Yukiru Sugisaki, if you’re somehow reading this, thank you. Thank you for this amazing manga and showing me just what sequential art can do… And please continue the series, I want to see what happens to Daisuke and Dark.
If there is one person who I want to be it’s Jeff Smith. Jeff Smith not only created the greatest graphic novel of all time Bone, but he managed to self publish it himself. In this world full of competition and the overall difficulty of making comics the fact that he was able to create something this huge and this popular is amazing. For those of you who have never read Bone I suggest you change that and buy the complete one volume edition now. Everything about it is wonderful from the story to the characters to the line work! It’s a cartoon masterpiece! A sight to behold! An Amazing- *clears throat* Sorry got carried away there… But you get the point I really love Bone as well as a few of Jeff Smith’s other projects. As a self published cartoonist (well self published online anyway) the fact that he has done so much while still keeping the rights to his characters and stories gives me hope for the future. I hope that someday I can be half as good a cartoonist as he is.
Disney (with emphasis on Mickey Mouse)
Disney of course had to go on this list. When I was a kid I would draw (heck what little kid didn’t) but I didn’t really think much of it. That changed when after a trip to BlockBuster I rented a VHS of old Mickey cartoons (which included Plane Crazy) that began with a brief introduction about the history of Mickey Mouse, talking about how the concept of the character was created and such. After watching the video I soon starting drawing Mickey a lot more and one day I noticed that my Mickey drawings didn’t look like the character shown on the screen. Therefore I made it my goal to keep drawing Mickey Mouse until he looked exactly like the character on the screen. I was soon watching every single Mickey Mouse cartoon I could get my grabby little paws on. I also did research reading tons of books about Mickey, Disney, and the history of animation in general. This lead me to learning about the history of Warner Bros., which lead me to the history of Hanna Barbera, which lead me to Cartoon Network, which lead me to Nickelodeon ect. ect. Then one day I was sitting on the couch thinking of what to draw, then I remembered the story of how Walt Disney created Mickey Mouse and I thought to myself “If Walt Disney can create a character why can’t I?”, and thus I started to draw my sketch of a character who back then looked like Mickey Mouse as a dog, that character would eventually become Zingo Bingo. Disney overall has been a major influence on me from their TV shows to their theme parks to their feature films which are among the best of the best. But it was Mickey Mouse that made me the obsessed cartoon nut that I am today, he inspired me to draw, he inspired me to create my own characters, and he helped me learn just how amazing cartoons really are.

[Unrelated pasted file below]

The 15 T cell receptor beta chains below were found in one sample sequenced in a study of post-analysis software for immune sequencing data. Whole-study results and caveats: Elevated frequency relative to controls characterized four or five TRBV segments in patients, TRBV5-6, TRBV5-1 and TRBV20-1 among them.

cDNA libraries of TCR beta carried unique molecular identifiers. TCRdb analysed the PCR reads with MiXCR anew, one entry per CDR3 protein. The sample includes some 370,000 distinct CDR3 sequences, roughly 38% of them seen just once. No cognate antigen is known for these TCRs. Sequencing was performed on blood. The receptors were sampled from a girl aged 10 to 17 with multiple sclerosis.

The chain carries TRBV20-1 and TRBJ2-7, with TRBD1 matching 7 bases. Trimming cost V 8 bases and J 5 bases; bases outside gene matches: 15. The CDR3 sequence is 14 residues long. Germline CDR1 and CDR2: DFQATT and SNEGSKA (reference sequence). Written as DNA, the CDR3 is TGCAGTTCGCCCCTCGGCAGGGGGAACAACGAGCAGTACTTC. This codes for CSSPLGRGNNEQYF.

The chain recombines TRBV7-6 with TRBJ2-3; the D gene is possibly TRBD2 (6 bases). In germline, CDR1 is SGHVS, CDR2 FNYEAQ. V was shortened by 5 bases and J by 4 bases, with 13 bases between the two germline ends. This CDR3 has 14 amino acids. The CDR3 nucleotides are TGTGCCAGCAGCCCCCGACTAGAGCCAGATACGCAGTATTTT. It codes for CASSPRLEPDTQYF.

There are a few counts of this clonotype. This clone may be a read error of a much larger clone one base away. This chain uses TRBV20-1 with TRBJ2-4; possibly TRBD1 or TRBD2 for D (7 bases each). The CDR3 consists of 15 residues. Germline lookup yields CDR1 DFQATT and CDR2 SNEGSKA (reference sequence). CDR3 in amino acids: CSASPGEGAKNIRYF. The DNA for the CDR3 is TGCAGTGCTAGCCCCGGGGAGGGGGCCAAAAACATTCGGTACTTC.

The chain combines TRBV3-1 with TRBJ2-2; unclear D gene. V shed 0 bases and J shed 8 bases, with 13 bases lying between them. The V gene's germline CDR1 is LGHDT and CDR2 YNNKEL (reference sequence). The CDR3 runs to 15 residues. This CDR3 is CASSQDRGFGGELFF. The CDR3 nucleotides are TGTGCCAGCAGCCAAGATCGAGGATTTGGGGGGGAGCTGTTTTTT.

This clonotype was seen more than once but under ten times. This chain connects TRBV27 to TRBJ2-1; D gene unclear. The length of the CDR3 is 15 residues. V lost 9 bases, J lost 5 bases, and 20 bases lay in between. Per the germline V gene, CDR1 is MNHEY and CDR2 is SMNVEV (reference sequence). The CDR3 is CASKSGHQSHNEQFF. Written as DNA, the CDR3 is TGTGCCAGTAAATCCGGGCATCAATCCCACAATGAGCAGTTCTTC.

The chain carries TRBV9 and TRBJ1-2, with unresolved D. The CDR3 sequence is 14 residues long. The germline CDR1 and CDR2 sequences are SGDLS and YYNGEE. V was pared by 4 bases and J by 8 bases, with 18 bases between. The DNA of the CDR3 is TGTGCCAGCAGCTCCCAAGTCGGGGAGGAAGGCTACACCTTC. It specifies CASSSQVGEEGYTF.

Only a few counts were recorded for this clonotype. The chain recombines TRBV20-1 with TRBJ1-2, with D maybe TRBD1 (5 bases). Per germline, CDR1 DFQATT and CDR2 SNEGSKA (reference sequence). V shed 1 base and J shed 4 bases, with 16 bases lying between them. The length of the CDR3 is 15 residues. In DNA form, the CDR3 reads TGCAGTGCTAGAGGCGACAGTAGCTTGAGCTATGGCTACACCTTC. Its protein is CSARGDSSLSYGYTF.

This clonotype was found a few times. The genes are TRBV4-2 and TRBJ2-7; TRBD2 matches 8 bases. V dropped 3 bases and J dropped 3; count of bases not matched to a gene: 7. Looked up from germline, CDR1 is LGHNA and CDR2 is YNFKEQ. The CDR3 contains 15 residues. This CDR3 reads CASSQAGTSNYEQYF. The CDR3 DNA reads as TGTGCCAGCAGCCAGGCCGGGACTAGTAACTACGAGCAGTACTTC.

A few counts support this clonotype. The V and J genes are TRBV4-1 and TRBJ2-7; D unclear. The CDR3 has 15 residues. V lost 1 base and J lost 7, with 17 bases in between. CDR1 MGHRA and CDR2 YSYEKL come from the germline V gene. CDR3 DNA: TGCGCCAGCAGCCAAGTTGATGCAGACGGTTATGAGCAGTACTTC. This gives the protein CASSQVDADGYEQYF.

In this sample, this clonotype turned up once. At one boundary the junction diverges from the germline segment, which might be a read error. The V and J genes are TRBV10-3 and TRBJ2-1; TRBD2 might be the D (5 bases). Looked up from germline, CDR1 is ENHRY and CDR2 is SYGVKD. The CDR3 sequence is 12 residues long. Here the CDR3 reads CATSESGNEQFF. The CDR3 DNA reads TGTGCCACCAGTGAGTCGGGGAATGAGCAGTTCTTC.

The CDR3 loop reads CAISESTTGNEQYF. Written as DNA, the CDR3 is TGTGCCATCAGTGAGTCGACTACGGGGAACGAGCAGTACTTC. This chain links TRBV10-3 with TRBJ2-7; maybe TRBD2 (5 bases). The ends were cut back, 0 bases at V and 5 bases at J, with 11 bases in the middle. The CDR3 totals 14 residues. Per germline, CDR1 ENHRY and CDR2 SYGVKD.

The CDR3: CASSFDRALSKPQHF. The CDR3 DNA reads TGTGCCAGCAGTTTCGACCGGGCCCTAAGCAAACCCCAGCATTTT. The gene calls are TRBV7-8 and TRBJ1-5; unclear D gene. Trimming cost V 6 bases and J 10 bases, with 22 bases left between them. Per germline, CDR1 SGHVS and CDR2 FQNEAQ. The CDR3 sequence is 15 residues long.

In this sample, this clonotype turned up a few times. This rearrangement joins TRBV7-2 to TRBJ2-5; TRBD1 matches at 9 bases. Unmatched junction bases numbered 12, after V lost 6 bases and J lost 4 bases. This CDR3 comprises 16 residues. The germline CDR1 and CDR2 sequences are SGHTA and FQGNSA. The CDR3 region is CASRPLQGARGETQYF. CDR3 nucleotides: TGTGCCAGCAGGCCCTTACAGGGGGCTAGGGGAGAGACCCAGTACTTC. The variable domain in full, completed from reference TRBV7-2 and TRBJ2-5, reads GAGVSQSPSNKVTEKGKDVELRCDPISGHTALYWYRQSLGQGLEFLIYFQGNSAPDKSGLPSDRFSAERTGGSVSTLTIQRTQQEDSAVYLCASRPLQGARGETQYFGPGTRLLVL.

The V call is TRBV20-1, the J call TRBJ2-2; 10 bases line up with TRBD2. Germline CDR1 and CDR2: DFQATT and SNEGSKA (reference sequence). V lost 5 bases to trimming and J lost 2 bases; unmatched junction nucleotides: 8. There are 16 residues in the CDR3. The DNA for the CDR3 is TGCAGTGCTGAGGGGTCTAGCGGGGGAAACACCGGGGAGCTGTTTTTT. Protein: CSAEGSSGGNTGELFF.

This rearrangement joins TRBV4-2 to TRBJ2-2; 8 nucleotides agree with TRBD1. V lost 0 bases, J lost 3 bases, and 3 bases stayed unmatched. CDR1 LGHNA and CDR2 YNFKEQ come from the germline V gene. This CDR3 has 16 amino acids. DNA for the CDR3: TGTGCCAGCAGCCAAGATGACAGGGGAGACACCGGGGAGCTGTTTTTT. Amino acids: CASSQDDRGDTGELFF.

So if you are wondering how I got this way, blame the mouse! He got me addicted!
Of course, this is barely scratching the surface, there are several other influences that I wanted to mention such as Jim Henson, Lauren Faust, John K., Matt Groening, Steven Hillenburg, but if I kept going on I would probably be here forever, so I think it’s best to stop here.
|I've been drawing cartoons ever since I could hold a pencil. My main influences are the classic cartoons from the golden age of animation. I'm currently an artist for the fan made audio drama Doctor Whoooves and Assistant as well as the mod for the tumblr blogs Time Out With Doctor Whooves, Ask Pencil Sketch and the Ask Kermit blog. I'm also the artist and writer for Waggtoons.com, my webcomic site.|